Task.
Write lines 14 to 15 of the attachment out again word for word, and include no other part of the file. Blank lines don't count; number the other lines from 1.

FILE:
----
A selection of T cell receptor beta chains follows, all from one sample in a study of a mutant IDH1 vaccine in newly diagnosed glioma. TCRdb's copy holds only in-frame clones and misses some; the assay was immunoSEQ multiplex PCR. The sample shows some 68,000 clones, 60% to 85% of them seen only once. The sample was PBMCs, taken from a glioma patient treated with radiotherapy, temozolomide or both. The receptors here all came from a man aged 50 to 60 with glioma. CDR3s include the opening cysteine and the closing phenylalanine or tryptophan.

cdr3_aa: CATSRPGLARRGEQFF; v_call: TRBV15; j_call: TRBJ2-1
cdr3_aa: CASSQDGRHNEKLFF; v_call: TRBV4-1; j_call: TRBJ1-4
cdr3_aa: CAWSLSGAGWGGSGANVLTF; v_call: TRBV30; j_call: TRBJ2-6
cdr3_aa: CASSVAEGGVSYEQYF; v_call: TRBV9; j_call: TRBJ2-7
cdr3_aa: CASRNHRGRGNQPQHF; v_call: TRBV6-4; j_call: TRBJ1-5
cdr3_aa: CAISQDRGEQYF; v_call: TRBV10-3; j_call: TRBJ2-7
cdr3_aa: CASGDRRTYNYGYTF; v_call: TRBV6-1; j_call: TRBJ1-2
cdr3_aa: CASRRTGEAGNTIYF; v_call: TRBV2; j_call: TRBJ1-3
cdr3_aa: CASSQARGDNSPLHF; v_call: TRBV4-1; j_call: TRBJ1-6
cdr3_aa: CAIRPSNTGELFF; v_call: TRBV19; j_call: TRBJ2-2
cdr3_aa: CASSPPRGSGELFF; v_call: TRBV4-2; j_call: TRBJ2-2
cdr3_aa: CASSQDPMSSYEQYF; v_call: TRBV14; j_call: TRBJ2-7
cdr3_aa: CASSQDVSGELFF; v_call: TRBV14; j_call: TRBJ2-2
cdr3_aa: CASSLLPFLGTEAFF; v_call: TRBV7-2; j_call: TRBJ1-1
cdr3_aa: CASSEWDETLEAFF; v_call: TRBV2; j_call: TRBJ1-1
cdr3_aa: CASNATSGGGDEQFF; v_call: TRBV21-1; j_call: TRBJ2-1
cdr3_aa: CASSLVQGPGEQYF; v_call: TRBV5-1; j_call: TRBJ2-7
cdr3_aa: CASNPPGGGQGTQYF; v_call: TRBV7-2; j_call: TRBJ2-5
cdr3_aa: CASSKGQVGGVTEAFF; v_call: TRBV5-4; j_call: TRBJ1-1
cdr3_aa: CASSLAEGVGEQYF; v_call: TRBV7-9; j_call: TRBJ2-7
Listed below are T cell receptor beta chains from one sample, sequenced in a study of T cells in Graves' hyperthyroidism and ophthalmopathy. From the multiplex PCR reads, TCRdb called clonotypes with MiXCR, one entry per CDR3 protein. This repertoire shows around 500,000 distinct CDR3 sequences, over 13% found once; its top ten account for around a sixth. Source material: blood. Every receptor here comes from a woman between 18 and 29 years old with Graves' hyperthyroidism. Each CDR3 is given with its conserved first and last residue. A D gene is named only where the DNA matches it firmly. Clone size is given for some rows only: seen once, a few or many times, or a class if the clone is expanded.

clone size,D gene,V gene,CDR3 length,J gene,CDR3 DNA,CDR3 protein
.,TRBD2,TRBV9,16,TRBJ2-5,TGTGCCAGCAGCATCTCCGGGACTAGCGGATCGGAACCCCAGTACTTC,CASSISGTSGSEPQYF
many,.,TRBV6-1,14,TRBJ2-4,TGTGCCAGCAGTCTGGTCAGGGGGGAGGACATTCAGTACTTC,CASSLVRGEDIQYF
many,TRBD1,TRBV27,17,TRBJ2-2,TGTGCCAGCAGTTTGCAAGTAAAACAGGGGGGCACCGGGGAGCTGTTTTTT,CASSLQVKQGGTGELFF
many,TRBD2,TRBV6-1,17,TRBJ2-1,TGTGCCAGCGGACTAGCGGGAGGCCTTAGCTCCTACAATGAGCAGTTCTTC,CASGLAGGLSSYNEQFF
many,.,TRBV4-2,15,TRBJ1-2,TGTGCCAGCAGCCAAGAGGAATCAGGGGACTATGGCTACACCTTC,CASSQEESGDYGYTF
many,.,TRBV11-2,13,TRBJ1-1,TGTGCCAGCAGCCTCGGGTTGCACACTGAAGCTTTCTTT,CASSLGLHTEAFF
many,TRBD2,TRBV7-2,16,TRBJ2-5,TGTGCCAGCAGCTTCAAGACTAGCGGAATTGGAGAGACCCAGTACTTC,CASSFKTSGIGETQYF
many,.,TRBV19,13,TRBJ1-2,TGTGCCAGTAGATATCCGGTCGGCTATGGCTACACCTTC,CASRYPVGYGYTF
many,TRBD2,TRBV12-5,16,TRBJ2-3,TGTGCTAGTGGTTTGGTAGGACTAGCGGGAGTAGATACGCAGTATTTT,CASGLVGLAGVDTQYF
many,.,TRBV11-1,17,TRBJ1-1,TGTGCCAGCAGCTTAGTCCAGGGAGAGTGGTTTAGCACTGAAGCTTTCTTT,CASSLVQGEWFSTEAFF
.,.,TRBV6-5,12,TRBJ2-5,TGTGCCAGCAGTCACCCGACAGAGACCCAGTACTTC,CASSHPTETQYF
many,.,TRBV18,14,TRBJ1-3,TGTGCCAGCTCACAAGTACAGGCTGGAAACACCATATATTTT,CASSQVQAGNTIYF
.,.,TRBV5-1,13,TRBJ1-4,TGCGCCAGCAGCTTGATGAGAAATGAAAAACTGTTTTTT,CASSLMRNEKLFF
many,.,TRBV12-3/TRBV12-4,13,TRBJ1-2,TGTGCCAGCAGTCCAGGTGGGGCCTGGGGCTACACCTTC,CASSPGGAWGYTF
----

cdr3_aa: CASSQDVSGELFF; v_call: TRBV14; j_call: TRBJ2-2
cdr3_aa: CASSLLPFLGTEAFF; v_call: TRBV7-2; j_call: TRBJ1-1